Course Description

African American Studies 1: Introduction to Black Studies, AF AMER 1

Lecture, three hours; discussion, one hour. Introduction of methods, theories, conceptual frameworks, and key debates in black studies. Interrogation of how race structures notions of identity and meaning of blackness in relation to class, gender, and sexuality; essential role of African people in development of capitalism, liberalism, and democracy; what various disciplinary lenses and epistemologies (history, literature, sociology, geography, cultural studies, political theory, philosophy, etc.) reveal about experiences of black people in modern world. Key thinkers and ideas from across humanities and social sciences are highlighted. P/NP or letter grading.

Key Information

Credit: 5 quarter units / 3.33 semester units credit
UC Los Angeles, African American Studies

Course Credit:

Upon successful completion, all online courses offered through cross-enrollment provide UC unit credit. Some courses are approved for GE, major preparation and/or, major credit or can be used as a substitute for a course at your campus.

If "unit credit" is listed by your campus, consult your department, academic adviser or Student Affairs division to inquire about the petition process for more than unit credit for the course.

UC Berkeley:
Unit Credit

UC Davis:
Unit Credit

UC Irvine:
Unit Credit

UC Los Angeles:
General Education: Historical Analysis; Literary and Cultural Analysis; Social Analysis;

UC Merced:
Units toward degree (see your advisor)

UC Riverside:
General Education: Elective units

UC San Diego:
General Education: TMC 1 course toward Humanities/Culture or lower division disciplinary breadth if noncontiguous to major; ERC - 1 course for Americas Regional Specialization; Sixth - 1 NAHR

UC San Francisco:
Unit Credit

UC Santa Barbara:
Unit Credit

UC Santa Cruz:
Unit Credit

Course Fees

None

More About The Course

This course introduces students to Black Studies as an intellectual, political, and cultural project steeped in a long and international tradition of Black radicalism. It broadly surveys the historical and ongoing process of Black politics, cultural production, and identity formation as structured through race and its intersection with gender, sexualities, and class. Though primarily focused on the U.S., many lectures and course materials extend beyond this country’s borders to explore the development, over time, of Black life, community, and culture against persistent anti-Black racism, economic and political exploitation, and gender oppression.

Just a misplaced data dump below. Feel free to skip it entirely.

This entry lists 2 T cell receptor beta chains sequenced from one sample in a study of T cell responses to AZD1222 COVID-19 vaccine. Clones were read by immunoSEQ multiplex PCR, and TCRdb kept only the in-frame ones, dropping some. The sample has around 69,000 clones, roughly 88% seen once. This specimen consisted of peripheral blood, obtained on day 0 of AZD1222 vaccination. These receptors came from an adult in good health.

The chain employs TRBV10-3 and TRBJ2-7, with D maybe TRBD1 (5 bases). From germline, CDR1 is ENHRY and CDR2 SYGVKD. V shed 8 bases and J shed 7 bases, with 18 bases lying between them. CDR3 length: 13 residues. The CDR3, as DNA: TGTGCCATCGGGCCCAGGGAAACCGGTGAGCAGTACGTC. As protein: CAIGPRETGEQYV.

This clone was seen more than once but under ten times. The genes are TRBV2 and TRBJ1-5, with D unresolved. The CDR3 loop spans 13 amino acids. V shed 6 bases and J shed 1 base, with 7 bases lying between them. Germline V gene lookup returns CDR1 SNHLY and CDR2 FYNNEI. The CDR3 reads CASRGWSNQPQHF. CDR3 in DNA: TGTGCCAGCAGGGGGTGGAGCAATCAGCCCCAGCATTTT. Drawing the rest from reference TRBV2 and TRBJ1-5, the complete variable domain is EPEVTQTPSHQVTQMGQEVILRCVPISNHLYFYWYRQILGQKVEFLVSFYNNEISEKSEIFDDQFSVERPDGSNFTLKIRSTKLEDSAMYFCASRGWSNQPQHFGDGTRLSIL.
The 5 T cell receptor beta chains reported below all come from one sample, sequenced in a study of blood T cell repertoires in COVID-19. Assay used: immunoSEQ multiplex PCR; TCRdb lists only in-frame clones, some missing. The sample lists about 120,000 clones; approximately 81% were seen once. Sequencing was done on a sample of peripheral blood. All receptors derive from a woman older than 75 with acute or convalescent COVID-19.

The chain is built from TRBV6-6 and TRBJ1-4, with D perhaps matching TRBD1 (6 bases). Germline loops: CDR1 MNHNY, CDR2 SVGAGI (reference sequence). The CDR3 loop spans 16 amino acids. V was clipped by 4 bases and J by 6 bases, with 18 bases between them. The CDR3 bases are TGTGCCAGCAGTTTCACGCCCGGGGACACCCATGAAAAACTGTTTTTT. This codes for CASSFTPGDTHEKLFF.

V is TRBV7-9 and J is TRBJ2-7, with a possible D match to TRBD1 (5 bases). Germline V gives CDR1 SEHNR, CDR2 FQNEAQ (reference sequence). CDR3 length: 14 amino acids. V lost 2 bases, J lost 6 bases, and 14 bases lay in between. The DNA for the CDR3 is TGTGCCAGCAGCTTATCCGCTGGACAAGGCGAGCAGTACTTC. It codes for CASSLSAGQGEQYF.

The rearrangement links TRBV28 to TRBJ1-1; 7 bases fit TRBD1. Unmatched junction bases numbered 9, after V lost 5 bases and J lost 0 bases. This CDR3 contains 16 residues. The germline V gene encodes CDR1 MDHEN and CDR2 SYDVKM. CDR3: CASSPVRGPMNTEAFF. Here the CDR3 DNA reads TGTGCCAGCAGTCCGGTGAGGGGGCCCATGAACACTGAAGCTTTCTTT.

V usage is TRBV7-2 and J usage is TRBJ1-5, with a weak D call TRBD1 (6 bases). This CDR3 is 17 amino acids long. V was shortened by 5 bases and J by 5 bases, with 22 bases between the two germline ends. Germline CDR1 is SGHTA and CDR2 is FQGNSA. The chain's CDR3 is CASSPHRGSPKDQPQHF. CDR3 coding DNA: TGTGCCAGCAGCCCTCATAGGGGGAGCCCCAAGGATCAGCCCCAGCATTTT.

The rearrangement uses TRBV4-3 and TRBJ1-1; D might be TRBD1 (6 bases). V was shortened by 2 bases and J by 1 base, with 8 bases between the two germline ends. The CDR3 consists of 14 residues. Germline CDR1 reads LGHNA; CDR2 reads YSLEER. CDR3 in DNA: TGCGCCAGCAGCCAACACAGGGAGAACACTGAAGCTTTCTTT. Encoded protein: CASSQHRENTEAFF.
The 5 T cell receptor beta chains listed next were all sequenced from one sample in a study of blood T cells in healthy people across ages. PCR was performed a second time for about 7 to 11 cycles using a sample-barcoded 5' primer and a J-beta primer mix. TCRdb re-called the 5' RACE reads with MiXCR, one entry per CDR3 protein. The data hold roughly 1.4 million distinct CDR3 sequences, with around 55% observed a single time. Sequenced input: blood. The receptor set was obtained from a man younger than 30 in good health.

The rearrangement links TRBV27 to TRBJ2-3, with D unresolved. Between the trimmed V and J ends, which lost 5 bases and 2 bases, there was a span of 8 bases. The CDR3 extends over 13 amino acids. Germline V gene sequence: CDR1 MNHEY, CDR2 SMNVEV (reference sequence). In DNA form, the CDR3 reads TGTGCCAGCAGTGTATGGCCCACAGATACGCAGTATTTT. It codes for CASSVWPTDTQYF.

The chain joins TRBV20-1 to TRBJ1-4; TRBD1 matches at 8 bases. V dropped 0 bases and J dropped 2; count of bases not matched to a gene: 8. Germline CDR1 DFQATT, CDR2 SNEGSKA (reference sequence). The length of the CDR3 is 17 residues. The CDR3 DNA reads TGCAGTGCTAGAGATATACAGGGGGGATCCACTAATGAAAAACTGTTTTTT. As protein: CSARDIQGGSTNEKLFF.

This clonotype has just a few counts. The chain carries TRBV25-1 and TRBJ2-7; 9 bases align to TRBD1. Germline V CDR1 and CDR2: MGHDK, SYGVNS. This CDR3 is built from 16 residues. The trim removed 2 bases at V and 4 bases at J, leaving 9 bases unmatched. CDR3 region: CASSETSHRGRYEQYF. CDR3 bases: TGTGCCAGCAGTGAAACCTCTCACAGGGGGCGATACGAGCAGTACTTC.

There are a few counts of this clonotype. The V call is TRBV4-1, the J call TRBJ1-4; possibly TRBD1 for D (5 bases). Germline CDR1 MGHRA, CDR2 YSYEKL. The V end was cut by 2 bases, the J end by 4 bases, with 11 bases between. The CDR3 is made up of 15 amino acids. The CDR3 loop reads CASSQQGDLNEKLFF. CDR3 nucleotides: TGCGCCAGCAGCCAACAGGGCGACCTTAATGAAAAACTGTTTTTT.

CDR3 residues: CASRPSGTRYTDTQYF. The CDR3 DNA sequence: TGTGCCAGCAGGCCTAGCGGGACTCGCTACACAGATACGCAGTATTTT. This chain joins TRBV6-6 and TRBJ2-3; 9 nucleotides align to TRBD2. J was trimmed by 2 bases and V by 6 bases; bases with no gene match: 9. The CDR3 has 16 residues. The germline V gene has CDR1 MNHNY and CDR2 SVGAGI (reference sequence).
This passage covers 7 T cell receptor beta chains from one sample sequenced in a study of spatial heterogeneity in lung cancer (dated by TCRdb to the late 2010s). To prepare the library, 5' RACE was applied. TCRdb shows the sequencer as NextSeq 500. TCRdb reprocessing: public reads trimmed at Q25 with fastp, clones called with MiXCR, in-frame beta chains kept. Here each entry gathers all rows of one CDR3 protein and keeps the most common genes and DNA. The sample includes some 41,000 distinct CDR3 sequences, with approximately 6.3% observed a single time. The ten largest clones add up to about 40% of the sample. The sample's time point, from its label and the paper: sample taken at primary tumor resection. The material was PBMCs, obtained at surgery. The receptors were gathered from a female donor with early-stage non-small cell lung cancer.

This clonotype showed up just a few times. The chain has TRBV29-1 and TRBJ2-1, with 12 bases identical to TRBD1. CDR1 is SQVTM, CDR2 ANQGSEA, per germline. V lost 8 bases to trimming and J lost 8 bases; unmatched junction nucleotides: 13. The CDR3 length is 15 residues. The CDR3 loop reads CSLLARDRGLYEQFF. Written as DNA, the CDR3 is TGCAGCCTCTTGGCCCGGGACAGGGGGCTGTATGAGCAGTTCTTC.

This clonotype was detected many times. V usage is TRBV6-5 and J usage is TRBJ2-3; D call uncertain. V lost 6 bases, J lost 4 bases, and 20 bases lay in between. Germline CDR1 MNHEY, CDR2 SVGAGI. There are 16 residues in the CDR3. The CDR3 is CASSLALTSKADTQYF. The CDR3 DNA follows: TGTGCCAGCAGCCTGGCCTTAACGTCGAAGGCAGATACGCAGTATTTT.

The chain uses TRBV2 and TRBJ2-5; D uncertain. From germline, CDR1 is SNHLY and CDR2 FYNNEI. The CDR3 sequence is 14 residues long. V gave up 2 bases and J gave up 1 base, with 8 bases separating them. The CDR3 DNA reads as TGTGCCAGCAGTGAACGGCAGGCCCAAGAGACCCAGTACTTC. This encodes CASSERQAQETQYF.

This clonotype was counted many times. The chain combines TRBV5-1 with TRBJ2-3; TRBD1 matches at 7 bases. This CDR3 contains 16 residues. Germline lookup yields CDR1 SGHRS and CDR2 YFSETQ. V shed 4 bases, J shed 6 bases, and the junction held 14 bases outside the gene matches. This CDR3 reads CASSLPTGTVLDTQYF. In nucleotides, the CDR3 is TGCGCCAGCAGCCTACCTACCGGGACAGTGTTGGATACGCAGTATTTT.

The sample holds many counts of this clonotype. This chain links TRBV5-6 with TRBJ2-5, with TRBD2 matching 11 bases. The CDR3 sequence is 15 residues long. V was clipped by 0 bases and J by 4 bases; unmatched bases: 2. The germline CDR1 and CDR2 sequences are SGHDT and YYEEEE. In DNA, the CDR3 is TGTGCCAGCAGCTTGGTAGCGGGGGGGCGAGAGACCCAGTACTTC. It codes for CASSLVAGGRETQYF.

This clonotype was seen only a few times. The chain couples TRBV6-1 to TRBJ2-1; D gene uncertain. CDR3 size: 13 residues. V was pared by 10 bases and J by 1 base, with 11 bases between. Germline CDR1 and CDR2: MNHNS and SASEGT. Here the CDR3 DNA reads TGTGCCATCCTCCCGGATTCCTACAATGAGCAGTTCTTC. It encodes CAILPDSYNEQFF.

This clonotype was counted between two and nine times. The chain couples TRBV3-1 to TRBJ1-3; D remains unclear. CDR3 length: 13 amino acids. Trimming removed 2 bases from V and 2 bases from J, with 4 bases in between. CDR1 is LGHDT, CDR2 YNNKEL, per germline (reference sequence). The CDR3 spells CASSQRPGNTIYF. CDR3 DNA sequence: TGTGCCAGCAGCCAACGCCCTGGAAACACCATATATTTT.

Students watch pre-recorded video lectures via mobile device or desktop browser. Reading assignments accompany all lectures. Two exams and weekly discussion board posts/participation determine the final grade. Students are responsible for keeping up with reading assignments, lecture presentations, and watching the assigned films. This course features high-quality, documentary-style video lectures produced by the UCLA School of Theater, Film and Television. 

This is a fully asynchronous course. Students do not need to be online at a specific time or report to a physical location for any portion of the class.

Relevant Website

Course Creator

J. Pierre

Jemima Pierre (Ph.D., University of Texas at Austin) is a sociocultural anthropologist whose research and teaching interests are located in the overlaps between African Studies and African Diaspora Studies and engage three broad areas: race, racial formation theory, and political economy; culture and the history of anthropological theory; and transnationalism, globalization, and diaspora.